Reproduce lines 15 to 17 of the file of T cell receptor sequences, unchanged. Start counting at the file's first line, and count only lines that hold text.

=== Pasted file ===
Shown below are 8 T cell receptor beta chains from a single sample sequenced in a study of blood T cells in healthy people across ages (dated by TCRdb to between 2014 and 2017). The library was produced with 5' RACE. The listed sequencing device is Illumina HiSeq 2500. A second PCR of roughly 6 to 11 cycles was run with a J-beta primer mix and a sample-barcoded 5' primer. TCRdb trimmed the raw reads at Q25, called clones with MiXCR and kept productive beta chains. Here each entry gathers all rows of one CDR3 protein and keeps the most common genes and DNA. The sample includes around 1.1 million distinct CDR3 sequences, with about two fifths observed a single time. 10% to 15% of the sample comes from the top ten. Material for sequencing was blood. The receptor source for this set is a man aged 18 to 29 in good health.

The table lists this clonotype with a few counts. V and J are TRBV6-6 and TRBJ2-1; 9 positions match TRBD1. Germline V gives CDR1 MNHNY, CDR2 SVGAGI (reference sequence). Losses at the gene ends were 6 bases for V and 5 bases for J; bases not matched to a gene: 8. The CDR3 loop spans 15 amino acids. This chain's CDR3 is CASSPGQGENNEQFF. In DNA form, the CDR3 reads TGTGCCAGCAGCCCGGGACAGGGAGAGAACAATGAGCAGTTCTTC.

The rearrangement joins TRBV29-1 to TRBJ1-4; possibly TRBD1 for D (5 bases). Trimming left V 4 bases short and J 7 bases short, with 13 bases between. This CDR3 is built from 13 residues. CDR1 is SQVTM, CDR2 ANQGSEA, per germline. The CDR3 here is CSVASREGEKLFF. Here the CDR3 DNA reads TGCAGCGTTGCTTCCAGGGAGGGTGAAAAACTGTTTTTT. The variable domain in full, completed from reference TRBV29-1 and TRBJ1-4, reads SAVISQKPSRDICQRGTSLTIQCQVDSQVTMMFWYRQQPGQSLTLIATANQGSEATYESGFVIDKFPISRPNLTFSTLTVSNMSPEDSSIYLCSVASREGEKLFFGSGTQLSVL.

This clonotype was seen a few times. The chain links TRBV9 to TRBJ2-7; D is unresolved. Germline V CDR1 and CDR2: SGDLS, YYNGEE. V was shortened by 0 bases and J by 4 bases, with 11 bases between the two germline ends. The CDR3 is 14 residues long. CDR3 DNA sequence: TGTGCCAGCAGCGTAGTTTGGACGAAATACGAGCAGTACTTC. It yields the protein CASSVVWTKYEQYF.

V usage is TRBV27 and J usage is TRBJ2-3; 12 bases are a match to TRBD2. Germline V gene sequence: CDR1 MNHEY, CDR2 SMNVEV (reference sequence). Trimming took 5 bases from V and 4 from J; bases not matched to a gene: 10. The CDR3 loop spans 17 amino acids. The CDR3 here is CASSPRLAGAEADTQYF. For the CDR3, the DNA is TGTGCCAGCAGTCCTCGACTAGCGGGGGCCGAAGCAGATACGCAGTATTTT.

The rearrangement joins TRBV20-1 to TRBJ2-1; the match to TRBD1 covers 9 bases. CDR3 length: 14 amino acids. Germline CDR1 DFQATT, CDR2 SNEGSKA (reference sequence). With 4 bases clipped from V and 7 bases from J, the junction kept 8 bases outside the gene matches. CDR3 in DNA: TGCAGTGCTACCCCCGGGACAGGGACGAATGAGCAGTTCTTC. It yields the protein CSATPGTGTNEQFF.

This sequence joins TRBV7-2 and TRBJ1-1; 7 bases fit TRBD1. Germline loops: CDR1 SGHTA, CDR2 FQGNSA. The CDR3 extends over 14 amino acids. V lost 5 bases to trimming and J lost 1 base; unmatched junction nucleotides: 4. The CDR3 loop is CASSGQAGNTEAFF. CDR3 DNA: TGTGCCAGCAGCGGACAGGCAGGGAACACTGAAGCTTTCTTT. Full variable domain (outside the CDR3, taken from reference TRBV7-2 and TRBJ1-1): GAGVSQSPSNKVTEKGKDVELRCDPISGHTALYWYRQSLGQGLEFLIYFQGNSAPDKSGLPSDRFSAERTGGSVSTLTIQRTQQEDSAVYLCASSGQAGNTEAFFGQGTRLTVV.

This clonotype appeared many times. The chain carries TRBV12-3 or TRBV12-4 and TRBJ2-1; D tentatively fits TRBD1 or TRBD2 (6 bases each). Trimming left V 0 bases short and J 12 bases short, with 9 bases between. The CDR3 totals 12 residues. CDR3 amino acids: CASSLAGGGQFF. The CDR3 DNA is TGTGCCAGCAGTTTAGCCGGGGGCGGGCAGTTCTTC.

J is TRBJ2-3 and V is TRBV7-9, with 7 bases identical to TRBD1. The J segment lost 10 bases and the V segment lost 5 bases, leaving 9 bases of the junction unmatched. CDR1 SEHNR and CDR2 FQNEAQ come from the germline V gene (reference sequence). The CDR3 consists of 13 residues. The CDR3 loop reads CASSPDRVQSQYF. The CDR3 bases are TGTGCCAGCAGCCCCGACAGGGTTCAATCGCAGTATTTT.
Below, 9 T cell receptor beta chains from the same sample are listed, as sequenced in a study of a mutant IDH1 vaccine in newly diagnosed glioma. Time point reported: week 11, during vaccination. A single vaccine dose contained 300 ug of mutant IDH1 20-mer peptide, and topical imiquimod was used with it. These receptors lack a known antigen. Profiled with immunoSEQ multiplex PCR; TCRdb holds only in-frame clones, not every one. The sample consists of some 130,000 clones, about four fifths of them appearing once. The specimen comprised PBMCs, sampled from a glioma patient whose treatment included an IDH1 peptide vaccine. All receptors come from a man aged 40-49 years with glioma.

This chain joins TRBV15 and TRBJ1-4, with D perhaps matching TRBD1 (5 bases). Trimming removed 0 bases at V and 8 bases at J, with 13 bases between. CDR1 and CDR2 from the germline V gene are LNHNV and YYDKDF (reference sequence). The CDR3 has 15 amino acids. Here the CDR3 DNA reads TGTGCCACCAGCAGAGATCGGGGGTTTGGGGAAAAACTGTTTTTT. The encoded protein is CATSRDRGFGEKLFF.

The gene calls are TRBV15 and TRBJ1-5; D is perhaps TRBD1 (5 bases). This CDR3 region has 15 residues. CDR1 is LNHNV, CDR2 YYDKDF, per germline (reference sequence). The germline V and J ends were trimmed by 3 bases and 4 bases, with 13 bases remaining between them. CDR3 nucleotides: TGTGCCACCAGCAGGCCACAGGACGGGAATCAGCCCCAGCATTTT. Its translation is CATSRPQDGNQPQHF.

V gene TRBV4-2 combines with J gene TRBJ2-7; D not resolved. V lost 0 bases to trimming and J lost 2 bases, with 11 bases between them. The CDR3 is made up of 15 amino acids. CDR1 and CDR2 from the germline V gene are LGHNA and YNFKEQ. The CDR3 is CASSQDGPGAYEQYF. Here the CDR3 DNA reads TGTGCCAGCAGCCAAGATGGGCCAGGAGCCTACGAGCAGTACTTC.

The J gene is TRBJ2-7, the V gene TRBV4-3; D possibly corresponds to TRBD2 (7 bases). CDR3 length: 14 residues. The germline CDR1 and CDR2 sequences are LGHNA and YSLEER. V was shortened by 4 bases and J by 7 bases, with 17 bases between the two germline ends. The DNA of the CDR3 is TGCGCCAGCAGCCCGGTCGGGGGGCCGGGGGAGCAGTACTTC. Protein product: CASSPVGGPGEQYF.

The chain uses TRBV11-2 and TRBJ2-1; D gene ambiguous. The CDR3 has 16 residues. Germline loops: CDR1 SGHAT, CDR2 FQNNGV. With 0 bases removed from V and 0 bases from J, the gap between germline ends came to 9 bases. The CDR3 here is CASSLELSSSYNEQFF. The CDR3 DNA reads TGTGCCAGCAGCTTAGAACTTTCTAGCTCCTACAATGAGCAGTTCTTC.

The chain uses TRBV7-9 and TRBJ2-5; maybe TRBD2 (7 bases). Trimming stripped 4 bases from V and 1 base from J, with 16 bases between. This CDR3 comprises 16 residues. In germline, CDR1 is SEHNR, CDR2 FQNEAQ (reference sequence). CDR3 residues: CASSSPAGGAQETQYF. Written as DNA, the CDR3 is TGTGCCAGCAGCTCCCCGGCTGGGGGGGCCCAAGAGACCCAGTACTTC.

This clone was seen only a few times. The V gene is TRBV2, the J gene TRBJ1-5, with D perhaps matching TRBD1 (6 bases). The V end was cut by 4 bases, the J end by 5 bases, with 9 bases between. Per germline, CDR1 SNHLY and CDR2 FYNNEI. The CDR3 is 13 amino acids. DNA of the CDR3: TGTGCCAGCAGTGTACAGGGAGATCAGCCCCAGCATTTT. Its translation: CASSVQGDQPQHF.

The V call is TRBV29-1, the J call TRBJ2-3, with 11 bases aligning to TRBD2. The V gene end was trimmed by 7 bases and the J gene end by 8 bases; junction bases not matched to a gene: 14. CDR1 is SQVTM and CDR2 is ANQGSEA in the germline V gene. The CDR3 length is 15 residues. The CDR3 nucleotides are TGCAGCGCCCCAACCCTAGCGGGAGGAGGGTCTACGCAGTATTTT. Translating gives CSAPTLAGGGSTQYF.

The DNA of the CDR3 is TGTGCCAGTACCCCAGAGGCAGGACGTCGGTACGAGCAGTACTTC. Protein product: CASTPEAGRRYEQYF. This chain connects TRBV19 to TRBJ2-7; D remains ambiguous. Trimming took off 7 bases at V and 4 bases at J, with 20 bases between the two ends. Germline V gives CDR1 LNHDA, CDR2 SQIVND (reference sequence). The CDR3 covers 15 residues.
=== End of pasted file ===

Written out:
The chain uses TRBV11-2 and TRBJ2-1; D gene ambiguous. The CDR3 has 16 residues. Germline loops: CDR1 SGHAT, CDR2 FQNNGV. With 0 bases removed from V and 0 bases from J, the gap between germline ends came to 9 bases. The CDR3 here is CASSLELSSSYNEQFF. The CDR3 DNA reads TGTGCCAGCAGCTTAGAACTTTCTAGCTCCTACAATGAGCAGTTCTTC.

The chain uses TRBV7-9 and TRBJ2-5; maybe TRBD2 (7 bases). Trimming stripped 4 bases from V and 1 base from J, with 16 bases between. This CDR3 comprises 16 residues. In germline, CDR1 is SEHNR, CDR2 FQNEAQ (reference sequence). CDR3 residues: CASSSPAGGAQETQYF. Written as DNA, the CDR3 is TGTGCCAGCAGCTCCCCGGCTGGGGGGGCCCAAGAGACCCAGTACTTC.

This clone was seen only a few times. The V gene is TRBV2, the J gene TRBJ1-5, with D perhaps matching TRBD1 (6 bases). The V end was cut by 4 bases, the J end by 5 bases, with 9 bases between. Per germline, CDR1 SNHLY and CDR2 FYNNEI. The CDR3 is 13 amino acids. DNA of the CDR3: TGTGCCAGCAGTGTACAGGGAGATCAGCCCCAGCATTTT. Its translation: CASSVQGDQPQHF.